Buckyballs: the buckyball structure is most easily visualised using Molymod – you need a lot of carbons – or using a computer model that you can rotate. Its C60 carbon frame gives rise to a structure composed of 20 hexagons and 12 pentagons. The article, Symmetry of buckminsterfullerene gives a more in-depth analysis of the mathematics and symmetry behind buckyballs.
Surface area and volume in rates of reaction
An appreciation of surface area and volume is important in understanding reaction rates and the particular properties of nanoparticles. Whether discussing marble chips reacting with hydrochloric acid or nanoparticles, these particles will often be modelled as small cubes with a side of length l. One of the advantages of modelling particles as cubes is that each of the six sides is identical so calculating the surface area, volume and the ratio is simpler than for other 3D shapes.
Calculating the surface area to volume ratio for a cube
Students need to follow four steps for this crucial calculation.
1. Calculating the surface area
Students need to be able to visualise the areas of each face of a 3D shape to calculate the surface area. For some students and some shapes, this will be straightforward. However, nets – showing an ‘unfolded’ 3D shape – can be a useful precursor for helping students who struggle with this. In the case of a cube, each of the six faces is identical, making this calculation simpler: 6 x l x l. It’s important for students to know that areas are expressed in m2, cm2, mm2 or nm2.
Take an example cube where l is 0.5 cm:
surface area = 6 x 0.5 x 0.5 = 1.5 cm2
2. Calculating the volume
A cube is simply a special case of a cuboid, where the volume is calculated as follows:
volume = height x width x length
In the case of the cube, all the lengths are the same:
volume = length x length x length
volume = 0.5 x 0.5 x 0.5 = 0.125 cm3
3. Calculating the surface area to volume ratio
The surface area to volume ratio can be expressed as a ratio or, more commonly, the number (quotient) obtained by dividing the surface area by the volume.
So for the example above, SA/V is:
It’s important for students to know the units of cm-1 are a result of dividing an area in cm2 by a volume in cm3.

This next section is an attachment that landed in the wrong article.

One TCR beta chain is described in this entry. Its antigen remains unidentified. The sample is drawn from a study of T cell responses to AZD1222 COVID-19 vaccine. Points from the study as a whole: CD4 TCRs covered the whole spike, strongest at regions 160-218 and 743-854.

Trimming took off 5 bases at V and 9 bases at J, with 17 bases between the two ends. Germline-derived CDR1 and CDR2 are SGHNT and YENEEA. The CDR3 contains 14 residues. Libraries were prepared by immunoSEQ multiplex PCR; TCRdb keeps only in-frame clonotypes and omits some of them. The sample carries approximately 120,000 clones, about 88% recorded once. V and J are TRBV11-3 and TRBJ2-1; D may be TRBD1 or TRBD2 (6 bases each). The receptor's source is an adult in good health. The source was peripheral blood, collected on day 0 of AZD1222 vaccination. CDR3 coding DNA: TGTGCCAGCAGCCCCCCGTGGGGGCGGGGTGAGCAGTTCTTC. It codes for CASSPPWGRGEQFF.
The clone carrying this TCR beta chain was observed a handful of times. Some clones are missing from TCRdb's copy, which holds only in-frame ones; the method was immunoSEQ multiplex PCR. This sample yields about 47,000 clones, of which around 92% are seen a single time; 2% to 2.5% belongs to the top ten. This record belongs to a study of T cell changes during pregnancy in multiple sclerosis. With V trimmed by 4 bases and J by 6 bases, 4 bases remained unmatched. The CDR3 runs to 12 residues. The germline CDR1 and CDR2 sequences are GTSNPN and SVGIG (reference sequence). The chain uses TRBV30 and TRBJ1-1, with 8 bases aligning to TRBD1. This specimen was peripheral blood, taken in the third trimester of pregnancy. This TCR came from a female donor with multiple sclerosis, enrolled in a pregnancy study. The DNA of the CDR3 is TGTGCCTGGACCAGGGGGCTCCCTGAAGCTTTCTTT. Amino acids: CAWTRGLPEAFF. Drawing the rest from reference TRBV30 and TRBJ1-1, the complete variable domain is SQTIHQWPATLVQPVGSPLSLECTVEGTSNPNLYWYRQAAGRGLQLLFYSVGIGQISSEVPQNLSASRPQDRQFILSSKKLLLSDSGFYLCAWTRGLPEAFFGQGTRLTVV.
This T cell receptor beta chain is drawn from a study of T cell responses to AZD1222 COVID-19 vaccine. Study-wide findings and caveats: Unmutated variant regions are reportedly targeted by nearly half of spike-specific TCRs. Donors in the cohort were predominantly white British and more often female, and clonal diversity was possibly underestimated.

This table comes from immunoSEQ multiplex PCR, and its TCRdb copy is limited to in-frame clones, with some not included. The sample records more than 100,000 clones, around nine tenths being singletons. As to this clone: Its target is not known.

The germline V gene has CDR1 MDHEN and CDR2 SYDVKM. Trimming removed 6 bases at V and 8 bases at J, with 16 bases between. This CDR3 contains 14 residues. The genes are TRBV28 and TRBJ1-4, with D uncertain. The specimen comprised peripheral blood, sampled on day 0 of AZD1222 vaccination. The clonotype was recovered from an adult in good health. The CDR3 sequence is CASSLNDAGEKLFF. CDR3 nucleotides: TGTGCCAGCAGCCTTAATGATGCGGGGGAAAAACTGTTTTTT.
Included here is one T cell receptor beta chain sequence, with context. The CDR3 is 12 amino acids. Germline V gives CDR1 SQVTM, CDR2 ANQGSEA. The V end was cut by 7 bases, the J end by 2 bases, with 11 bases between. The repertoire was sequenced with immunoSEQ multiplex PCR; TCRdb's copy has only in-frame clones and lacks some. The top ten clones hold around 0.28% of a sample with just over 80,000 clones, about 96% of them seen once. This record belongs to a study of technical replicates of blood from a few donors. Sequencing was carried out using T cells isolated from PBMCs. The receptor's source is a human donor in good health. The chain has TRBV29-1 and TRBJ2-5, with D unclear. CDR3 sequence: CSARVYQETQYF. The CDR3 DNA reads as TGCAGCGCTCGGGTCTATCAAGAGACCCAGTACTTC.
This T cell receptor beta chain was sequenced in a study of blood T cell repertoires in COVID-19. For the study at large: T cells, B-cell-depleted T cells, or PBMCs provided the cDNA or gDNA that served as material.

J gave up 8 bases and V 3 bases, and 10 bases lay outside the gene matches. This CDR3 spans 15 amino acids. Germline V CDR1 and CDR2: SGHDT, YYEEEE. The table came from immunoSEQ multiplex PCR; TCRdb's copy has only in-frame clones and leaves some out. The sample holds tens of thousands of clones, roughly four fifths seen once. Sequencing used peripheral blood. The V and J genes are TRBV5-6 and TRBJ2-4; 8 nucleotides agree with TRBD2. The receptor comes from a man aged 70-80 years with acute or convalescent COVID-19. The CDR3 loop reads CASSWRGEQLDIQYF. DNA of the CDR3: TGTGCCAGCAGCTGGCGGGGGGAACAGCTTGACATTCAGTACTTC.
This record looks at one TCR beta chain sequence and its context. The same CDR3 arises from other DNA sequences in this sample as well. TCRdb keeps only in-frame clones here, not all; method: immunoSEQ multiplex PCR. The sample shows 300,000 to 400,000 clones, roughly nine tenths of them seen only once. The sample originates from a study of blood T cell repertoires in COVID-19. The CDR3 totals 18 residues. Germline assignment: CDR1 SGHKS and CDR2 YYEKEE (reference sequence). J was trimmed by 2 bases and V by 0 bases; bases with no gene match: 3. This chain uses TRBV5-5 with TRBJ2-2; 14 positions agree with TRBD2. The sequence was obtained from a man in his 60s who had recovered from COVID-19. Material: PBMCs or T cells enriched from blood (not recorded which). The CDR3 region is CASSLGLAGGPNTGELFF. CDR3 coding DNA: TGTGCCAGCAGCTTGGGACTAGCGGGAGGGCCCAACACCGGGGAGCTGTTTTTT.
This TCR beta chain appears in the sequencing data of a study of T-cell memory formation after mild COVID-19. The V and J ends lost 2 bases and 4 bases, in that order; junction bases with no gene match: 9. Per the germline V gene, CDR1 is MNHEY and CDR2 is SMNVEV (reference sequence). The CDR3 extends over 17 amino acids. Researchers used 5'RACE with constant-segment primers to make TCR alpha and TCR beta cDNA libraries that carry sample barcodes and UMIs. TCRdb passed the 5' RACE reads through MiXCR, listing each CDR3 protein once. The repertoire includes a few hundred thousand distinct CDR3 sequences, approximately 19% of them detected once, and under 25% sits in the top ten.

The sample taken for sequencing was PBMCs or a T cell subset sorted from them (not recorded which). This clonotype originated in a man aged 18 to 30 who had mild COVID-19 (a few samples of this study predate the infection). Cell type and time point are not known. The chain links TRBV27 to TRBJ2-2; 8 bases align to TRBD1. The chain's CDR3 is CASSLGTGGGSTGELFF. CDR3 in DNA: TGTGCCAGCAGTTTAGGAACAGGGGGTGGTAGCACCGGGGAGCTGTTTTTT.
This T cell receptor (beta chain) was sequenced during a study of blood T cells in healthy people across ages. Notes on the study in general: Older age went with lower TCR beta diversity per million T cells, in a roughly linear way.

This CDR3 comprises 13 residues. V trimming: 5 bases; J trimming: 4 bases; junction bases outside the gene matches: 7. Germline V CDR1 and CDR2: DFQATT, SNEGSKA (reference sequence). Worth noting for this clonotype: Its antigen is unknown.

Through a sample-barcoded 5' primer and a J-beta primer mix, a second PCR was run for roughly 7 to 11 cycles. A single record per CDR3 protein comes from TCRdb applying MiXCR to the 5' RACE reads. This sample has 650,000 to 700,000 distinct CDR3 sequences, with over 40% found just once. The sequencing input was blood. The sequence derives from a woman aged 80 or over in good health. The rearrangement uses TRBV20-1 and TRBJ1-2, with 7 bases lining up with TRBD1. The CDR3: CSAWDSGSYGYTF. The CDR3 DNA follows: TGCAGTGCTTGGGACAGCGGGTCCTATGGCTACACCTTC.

4. Comparing ratios
Calculating SA/V is one thing but understanding what it represents is another. SA/V is a way of stating that ‘for every one unit of volume, there are X many units of surface area’. When understood in a chemical context, reactants with a greater SA/V will lead to a greater rate of reaction (assuming all other variables are kept constant).
Here are few questions you might want to ask your students to probe their understanding:
- If my surface area doubles, what happens to the value of SA/V?
- If my volume doubles, what happens to the value of SA/V?
- I have two types of marble chip. One has a SA/V of 6 cm-1 and the other 0.6 cm-1. Which type of marble chip will react faster with hydrochloric acid?
Build a strong foundation
There is no doubt a thorough familiarity with mathematical concepts goes a long way towards helping students to be better chemists and recognise the overlap between the two disciplines. In fact, you may be surprised by the number of maths exam questions at 16 that reference chemical concepts and it’s definitely worth exploring past maths papers to find a few gems. A strong foundation in geometry will prove invaluable for post-16 chemistry, underpinning transitional metal complexes, reaction mechanisms and molecular shapes among others.
Joe Ogborn is an independent science writer with experience in writing both educational and marketing communications.